Tuesday, January 22, 2008

26 Hours at the Festival of Maps (part 1)

Just returning from the Festival of Maps in Chicago. Phew. This may take a little while to sort through, so bear with me.

First, our itinerary (my fellow-traveller was Tom Hedberg, president of Hedberg Maps):

Monday, 1/21/08:
• 3 pm Field Museum

Tuesday, 1/22/08:
• 10 am Oriental Institute
• 10:30 Regenstein Library
• 11:30 Brookfield Zoo
• 2 pm Architectural Center
• 3:45 Chicago Cultural Center
• 4:30 Encyclopedia Britannica

There were several other meetings in there, and some travel time, but that was what we saw. My overall impression? Mixed: some was absolutely stunningly great (The Field Museum), some was really good (Oriental Institute and Chicago Cultural Center), some was perfectly all right but not in the same league (Architectural Center and Encyclopedia Brittanica), and some should have been skipped (Regenstein and Brookfield).

The show at the Field Museum (Maps: Finding Our Place in the World) is one of those once-in-a-lifetime events cartographers everywhere should make an effort to see. Seriously. Unfortunately it closes in Chicago this week, but it is traveling to Baltimore in March. Go see it.

It works on a number of levels. First off, it includes any number of famous maps you have almost certainly seen in books but are unlikely to see in real life unless you travel the world visiting great museums and archives. It does not have everything (the Peutinger Table is understandably missing), but the sheer weight of unique or rare originals was (for me at least) staggering: three of Leonardo da Vinci's drawn maps from the collections of Queen Elizabeth; original surveys from each of our surveyor-presidents (that would be Washington, Jefferson and Lincoln); Charles Lindbergh's actual flight chart; a gorgeous Ptolemaic illumination from the Vatican Library... the list goes on and on. I overheard one of the curators, who happened to be there giving a tour, say how he had had shivers seeing the Inuit carved Greenland coastal chart in person after having seen it in all sorts of cartographic texts. The whole show is kind of like that.

Secondly, it is conceptually well-organized without being overbearingly argumentative. The last major museum show about maps was the Cooper-Hewitt show The Power of Maps (co-curated by Denis Wood in conjunction with his book of the same name), in 1992-93. Several of the maps shown there are shown here, but the mood has turned from the radical rethinking of maps to a gentler cross-cultural show-and-tell. The curators of the Field Museum show want us to explore and be amazed, not to deconstruct and turn upon our heads all we know. At the same time, the curatorship has absorbed the earlier show's critique (and parallel gentler critiques for example by the NY Times' Wilford Noble in his review of The Power of Maps) of old fashioned shows of maps, in which the dusty concerns of antiquarians came first. Mainly, they do this by taking the road of cross-cultural juxtaposition, an approach made easier by the slow explosion of non-European map history over the last couple decades, led by the History of Cartography Project. As in a well-done work of art, the simple placement of a Jain cosmological diagram with an Islamic one allows resonances to develop. These juxtapositions were really well done, and were done with a light touch that allowed them mostly just to sit and resonate.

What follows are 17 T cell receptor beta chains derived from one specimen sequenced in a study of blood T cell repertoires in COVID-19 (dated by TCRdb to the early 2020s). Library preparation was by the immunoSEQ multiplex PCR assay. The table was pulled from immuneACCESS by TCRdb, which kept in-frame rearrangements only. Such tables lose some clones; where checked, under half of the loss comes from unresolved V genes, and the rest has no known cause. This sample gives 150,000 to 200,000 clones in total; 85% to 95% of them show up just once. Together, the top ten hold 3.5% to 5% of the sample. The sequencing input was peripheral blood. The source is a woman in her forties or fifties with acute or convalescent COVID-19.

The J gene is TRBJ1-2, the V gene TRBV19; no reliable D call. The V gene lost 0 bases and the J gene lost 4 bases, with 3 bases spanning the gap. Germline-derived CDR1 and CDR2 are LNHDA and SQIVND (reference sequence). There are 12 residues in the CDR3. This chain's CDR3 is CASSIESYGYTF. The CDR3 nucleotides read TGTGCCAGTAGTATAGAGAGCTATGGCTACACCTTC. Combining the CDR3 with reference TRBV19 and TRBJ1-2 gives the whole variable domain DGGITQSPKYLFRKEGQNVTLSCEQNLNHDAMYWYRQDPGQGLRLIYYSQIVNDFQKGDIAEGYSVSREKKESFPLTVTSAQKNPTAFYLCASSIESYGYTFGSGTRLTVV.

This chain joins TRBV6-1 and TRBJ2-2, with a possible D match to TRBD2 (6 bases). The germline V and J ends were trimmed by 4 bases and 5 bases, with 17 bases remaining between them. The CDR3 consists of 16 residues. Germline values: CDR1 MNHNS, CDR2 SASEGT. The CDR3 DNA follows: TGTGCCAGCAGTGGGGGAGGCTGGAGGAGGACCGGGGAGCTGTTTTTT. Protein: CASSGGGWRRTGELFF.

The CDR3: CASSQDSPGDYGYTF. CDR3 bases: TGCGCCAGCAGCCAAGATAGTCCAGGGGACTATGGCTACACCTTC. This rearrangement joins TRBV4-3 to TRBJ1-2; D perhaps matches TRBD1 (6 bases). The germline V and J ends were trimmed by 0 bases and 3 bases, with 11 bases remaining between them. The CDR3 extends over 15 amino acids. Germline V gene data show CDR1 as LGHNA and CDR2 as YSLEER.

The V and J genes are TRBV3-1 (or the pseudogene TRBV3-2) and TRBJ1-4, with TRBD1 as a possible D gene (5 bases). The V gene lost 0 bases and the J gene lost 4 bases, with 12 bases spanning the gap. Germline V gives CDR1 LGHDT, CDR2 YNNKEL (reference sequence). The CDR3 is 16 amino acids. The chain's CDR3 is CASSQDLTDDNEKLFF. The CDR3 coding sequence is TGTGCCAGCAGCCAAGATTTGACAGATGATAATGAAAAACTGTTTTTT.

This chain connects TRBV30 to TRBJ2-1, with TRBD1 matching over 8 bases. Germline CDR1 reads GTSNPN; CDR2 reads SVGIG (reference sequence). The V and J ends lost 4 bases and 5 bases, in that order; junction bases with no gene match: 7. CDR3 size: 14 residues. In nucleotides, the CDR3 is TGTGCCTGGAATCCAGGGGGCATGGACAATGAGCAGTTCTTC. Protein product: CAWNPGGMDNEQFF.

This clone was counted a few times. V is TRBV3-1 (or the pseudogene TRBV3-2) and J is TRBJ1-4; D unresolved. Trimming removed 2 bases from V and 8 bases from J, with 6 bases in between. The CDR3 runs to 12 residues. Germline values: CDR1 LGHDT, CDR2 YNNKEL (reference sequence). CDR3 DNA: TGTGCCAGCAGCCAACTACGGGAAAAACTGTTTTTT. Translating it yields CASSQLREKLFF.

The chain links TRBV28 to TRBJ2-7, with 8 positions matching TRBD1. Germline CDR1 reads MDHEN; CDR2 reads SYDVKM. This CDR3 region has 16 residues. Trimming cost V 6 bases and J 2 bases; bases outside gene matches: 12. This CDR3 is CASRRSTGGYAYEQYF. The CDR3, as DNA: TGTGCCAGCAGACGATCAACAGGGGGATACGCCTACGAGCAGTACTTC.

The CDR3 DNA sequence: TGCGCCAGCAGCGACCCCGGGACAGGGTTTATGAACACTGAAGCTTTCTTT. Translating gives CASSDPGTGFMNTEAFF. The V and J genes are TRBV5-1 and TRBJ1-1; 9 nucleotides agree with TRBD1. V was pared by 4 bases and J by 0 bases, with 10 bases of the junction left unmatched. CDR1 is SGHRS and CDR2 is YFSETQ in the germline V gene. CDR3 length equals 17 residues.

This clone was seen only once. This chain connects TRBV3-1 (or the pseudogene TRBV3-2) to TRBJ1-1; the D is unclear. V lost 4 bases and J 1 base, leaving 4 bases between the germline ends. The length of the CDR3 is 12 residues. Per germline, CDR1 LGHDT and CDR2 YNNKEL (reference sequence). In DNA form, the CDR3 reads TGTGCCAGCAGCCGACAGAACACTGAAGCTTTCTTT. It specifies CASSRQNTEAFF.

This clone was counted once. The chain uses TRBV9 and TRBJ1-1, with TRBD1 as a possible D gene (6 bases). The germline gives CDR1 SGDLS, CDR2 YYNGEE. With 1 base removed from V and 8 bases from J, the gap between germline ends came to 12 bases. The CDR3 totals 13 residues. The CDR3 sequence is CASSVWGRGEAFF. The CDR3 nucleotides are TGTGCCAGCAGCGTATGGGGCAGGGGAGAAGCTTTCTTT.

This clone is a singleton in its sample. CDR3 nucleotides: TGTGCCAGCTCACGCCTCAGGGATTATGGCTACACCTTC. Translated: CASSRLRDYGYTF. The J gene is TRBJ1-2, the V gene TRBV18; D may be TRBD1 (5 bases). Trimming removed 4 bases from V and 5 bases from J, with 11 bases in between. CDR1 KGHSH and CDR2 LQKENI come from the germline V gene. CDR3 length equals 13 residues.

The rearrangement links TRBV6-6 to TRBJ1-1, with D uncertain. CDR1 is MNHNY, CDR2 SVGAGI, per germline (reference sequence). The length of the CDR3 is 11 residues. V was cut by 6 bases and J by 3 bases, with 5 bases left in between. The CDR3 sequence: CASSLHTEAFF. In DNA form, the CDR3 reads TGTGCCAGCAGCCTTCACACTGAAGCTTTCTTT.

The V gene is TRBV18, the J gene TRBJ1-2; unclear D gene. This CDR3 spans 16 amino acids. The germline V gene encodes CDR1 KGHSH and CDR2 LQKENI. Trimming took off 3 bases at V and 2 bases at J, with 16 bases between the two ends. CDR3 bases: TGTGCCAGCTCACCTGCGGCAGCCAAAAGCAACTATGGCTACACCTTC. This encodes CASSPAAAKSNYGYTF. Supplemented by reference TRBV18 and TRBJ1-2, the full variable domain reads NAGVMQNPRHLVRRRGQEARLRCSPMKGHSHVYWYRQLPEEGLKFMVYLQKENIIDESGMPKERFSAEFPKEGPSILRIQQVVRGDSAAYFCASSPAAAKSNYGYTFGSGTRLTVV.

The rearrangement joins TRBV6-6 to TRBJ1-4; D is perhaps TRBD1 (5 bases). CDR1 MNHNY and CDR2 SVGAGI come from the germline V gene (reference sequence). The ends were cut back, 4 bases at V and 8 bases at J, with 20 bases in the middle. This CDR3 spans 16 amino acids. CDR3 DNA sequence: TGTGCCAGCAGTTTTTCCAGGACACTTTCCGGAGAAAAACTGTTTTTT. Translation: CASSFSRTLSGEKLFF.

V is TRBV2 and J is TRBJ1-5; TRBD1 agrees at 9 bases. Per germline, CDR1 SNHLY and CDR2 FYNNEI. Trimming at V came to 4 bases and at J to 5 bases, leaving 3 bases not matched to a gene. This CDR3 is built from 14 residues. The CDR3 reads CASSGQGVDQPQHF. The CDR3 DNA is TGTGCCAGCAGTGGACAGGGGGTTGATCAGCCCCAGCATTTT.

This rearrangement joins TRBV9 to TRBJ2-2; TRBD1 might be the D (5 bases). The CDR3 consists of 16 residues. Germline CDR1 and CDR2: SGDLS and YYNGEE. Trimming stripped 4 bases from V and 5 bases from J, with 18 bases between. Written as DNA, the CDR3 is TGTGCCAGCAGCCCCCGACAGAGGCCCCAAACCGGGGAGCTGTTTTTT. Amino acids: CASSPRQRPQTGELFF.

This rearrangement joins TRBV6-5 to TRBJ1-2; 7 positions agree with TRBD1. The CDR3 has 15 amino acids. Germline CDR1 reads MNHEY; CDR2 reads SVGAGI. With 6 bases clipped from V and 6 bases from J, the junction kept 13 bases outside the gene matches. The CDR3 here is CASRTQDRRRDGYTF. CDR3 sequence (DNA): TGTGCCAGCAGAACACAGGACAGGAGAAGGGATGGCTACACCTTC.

Finally, the examples are of enormous variety, and so they keep startling the viewer. One of Noble's critiques of traditional map shows, is the preponderance of the old classics: the Orteliuses and Blaeus and so on. There are some of these, but there are also a lot of unusual maps: maps as 18th-century embroidery samplers; maps as raised-relief models; maps as globes and route-mapping scrolls and carved inscriptions, and...and...and...

So, I liked it. I got the catalog, and actually haven't even un-shrink-wrapped it yet. More later on that and on the rest of the shows.


Charles Ellwood Jones said...

It may interest you and your readers to know that the catalogue of the Oriental Institute component:

European Cartographers and the Ottoman World, 1500–1750: Maps from the Collection of O. J. Sopranos, by Ian Manners

Oriental Institute Museum Publications 27
Chicago: The Oriental Institute, 2007
Pp. 144; 53 color and 5 b/w illustrations
ISBN: 978-1-885923-53-0
ISBN: 1-885923-53-8

is available, free-of-charge, online at:

as well as for sale in hard copy.

natcase said...

I'm sorry the above got lost in the shuffle; I didn't see it until I just logged on again today. It was an excellent little show (and I will discuss it in the next proper blog post,

natcase said...

I want to mention a very through blog discussion of the Field show by pondseeker